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Sincona auction 24


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Look at lots 1029 and 1031, 50 kopecks 1899-FZ (1x) and 1900 (3x).


Am I the only one that sees a discrepancy between the images and the descriptions? :shock:


More specifically, I would not call these "uncirculated", much less "nice uncirculated" or "choice uncirculated".

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There were such discrepancies before.

For example, auction 19 lot 928 included 3 x 50 Kopecks 1899AГ described as "About uncirculated (3)".

But when the winner sent them to NGC, only one of them in fact got AU58 grade !!!!

Isn't it a terrible discrepancy ??


(the other 2 got MS64 and MS66 respectively)


In general, I'd advise not to judge coins by picture in the catalogue.

If you have a possibility, it's always better to go and see them with your own eyes.


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It is nice to have discrepancies such as the ones you describe, of course. :yes:


Grading is always going to be somewhat subjective. Since I live in Zurich, I'll try to find time this week to look at them in person. As to the three coins in lot 1031, I would have expected the printed catalog at least to mention the graffiti on both of the other coins not pictured (all of the coins in that lot are pictured in the Internet catalog).


Just curious, does the seller write his own descriptions? Or Sincona?

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I looked at these coins today and some others. The descriptions are accurate, except for the lack of mention of the graffiti. The pictures do NOT do these coins justice! I look forward to placing my bids in person.

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I sat in all day today. I was the underbidder for lot 1029. In spite of my initial reservations, it was actually a very nice coin, but I can't see paying more than 800 to 1,000 for it. There was a tag from the original collector (presumably) in its holder where it was marked "AU". By today's grading standards, it would probably grade MS-62 or perhaps MS-63, IMHO.


I still don't understand how lot 1095 got to be so expensive (it's not a proof, either)! :shock:


Tried to bid on the 1912 Borodino rouble but without any success. Oh well, now at least I have some more money to invest in stocks... or in other coins... :read:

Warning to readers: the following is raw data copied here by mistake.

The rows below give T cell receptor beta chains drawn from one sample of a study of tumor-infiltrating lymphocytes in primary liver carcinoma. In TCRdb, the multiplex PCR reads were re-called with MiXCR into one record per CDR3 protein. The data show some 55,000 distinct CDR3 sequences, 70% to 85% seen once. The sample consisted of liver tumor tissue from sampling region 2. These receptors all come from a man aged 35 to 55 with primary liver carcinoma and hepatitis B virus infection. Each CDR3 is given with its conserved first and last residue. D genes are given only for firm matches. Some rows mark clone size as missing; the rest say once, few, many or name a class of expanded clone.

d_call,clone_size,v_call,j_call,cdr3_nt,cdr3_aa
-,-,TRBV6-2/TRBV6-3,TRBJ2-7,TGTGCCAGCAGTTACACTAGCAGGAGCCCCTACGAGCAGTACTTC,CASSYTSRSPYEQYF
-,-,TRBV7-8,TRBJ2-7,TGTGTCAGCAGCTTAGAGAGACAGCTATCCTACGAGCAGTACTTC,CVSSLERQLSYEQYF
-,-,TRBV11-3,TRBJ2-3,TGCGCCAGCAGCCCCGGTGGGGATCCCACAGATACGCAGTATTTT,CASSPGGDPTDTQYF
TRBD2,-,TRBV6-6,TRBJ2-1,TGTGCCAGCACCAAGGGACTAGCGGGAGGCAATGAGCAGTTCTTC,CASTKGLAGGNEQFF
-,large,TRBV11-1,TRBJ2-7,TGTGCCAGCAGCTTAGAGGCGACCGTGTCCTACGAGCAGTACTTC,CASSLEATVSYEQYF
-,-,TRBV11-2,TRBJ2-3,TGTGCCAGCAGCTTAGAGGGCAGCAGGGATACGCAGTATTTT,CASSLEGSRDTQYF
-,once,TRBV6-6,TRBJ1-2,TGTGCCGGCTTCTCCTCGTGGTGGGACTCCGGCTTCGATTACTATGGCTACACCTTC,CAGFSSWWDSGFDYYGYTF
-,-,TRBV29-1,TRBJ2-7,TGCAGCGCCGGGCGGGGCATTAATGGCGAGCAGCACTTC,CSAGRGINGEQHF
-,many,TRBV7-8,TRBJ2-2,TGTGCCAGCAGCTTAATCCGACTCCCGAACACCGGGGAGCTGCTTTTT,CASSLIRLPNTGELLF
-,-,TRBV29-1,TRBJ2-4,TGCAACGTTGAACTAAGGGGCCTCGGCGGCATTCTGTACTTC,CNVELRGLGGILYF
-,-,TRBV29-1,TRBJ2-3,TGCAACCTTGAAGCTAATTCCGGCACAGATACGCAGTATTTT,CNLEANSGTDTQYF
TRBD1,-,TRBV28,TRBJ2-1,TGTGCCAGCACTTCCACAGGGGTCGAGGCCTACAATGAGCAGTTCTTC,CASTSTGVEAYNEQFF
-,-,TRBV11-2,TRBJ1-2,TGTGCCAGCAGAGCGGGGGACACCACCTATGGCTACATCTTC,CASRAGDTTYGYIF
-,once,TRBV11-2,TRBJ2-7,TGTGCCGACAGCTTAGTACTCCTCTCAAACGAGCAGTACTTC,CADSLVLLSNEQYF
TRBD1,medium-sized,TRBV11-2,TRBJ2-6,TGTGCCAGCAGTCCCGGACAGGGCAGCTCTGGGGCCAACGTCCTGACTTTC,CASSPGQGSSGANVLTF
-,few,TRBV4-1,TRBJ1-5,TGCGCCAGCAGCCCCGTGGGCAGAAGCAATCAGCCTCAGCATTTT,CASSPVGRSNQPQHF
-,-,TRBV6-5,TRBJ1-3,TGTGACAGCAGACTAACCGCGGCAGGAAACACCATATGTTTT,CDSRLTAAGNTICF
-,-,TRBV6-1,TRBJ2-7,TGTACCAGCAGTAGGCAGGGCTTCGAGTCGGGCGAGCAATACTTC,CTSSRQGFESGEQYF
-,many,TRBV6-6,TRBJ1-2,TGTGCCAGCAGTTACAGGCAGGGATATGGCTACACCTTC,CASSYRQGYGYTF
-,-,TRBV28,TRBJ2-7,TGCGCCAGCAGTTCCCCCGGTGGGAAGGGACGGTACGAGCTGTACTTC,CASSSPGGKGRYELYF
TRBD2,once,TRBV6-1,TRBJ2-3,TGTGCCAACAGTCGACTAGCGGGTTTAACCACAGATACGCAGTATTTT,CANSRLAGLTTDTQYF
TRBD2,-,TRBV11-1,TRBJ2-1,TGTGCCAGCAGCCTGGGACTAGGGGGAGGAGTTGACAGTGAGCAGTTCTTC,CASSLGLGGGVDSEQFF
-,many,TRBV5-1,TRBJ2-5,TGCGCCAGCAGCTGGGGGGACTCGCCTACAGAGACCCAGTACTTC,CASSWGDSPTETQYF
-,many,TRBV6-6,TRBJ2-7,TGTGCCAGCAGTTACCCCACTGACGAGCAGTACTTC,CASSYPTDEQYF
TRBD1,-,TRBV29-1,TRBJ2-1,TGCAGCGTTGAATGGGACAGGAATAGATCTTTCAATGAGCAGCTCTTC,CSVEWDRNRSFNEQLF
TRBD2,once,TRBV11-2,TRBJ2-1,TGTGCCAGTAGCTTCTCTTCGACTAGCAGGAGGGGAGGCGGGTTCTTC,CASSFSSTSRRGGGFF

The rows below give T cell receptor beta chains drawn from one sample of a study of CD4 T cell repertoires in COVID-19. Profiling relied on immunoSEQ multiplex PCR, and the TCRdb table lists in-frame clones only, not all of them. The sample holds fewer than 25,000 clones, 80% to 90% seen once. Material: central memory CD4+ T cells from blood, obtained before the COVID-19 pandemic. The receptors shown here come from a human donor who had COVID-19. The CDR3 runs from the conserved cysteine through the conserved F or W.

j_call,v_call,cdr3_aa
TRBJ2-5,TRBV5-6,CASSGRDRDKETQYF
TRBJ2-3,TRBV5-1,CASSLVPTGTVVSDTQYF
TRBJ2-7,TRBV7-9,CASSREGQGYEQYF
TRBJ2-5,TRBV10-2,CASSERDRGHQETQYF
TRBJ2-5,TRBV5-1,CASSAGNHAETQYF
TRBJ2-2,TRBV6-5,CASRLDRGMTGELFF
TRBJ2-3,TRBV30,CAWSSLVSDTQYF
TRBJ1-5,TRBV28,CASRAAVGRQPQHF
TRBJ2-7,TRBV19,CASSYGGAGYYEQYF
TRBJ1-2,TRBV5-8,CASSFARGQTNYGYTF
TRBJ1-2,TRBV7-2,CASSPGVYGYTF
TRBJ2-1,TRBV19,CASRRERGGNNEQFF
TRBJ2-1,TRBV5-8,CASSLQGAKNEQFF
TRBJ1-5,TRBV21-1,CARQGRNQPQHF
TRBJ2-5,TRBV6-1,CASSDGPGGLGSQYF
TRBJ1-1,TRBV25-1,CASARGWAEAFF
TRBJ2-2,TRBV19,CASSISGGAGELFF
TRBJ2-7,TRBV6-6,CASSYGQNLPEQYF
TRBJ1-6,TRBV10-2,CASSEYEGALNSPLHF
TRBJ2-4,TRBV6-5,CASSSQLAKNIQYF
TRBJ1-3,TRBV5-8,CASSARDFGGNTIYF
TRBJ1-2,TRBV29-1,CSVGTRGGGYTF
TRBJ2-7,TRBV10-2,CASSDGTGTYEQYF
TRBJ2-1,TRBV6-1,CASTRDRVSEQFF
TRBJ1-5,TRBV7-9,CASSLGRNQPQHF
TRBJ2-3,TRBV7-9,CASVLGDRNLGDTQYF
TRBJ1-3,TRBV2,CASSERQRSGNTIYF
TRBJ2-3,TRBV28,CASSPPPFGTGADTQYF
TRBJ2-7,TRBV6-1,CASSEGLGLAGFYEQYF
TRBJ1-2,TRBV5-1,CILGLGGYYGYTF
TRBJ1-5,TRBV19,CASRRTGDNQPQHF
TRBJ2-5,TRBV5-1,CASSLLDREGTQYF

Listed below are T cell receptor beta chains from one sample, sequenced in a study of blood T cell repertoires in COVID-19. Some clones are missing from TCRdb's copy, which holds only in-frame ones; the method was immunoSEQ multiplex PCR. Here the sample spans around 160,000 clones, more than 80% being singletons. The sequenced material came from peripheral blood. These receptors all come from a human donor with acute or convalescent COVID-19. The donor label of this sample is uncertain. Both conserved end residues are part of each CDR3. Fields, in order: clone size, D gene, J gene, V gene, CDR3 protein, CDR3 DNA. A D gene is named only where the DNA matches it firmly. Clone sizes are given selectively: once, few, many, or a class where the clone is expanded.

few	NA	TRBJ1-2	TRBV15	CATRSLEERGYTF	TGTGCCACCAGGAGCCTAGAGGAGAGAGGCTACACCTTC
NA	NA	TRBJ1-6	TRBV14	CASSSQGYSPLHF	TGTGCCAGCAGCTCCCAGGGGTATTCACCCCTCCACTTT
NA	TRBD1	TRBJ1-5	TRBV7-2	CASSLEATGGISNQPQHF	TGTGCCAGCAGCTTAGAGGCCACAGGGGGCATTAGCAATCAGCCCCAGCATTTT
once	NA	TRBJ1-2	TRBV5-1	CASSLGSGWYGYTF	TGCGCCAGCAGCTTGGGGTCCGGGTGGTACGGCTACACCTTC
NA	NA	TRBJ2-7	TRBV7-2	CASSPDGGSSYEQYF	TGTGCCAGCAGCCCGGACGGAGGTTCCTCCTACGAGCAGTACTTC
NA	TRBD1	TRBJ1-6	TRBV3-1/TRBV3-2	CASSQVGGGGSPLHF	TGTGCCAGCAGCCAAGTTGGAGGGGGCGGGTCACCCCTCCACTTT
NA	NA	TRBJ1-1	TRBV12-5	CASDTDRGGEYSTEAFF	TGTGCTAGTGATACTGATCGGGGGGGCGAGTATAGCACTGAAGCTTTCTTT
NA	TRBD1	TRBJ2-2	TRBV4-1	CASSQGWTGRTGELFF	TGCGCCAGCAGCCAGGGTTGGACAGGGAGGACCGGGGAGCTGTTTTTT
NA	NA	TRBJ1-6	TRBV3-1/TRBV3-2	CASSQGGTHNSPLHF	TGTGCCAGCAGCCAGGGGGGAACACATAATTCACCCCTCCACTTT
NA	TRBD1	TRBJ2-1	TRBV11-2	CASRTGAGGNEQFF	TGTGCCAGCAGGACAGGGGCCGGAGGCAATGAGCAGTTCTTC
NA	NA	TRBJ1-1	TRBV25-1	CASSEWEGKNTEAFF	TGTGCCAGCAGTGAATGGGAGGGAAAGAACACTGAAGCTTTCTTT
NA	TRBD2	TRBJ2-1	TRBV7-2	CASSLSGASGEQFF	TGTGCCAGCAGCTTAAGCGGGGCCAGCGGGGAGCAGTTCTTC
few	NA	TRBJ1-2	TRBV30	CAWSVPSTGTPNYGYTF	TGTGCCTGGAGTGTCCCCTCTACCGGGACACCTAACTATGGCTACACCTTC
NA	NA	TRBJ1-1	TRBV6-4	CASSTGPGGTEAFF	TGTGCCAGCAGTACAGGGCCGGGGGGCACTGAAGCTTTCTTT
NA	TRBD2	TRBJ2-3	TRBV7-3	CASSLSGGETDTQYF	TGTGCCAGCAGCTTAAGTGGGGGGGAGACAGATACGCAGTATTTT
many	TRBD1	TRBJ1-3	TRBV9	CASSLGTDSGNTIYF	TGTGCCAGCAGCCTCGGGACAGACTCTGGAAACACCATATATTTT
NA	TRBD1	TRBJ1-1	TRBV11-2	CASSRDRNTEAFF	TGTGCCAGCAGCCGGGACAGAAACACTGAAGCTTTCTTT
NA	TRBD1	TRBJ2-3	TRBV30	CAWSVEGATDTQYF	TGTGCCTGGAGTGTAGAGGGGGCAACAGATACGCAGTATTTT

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Looks like Sincona is recession proof! :)



I'm wondering who the collector was. There are so many rarities here that it might be able to find out who it was by deduction. For example, lot 1077 (pattern 25 kopecks 1911 in nickel). There were only 5 pieces struck. This one belonged to King Farouk and later to Randolph Zander, according to the description (what does "via private treaty" mean?).


Most of the quoted collector notes in the descriptions are in idiomatic English and display a great deal of knowledge about varieties, things that were not documented even by Severin. Also, the collector was familiar with GDM, Ilyin and all of the famous auctions (Hess, etc.) It must have been someone close to the Russian Numismatic Society in America, IMHO. The only person close to the RNS selling his collection recently has been RW Julian, but I think he has been selling his coins through Jim Elmen's WWCC auctions.


Who else could it be?

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I thought it was universally agreed that the collection belonged to Sodermann.


Thank you, alexbq2! :art: I think you must be right ... perhaps it was even announced in Sincona's auction catalog of the first part?


Here is an interesting page about Södermann's biography (in Russian) which also contains a few paragraphs by Randolph Zander about him:



Since he lived out his last years in Switzerland, it would make sense that his family must be selling the rest of his collection through Sincona.

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Have any of you looked at the prices realized list yet? At the end, there is a list of unsold lots. Very many of the lots which were offered in the last part of Sincona 24 did not sell. Most are silver minor denominations (5, 10, 20 kopecks etc.) in high grade, mostly in slabs. Is it because of the higher estimates? The slabs? Or did all of the Russian buyers just decide to leave after the close of Tuesday's auction (perhaps to save one night's hotel expense)? :confus:

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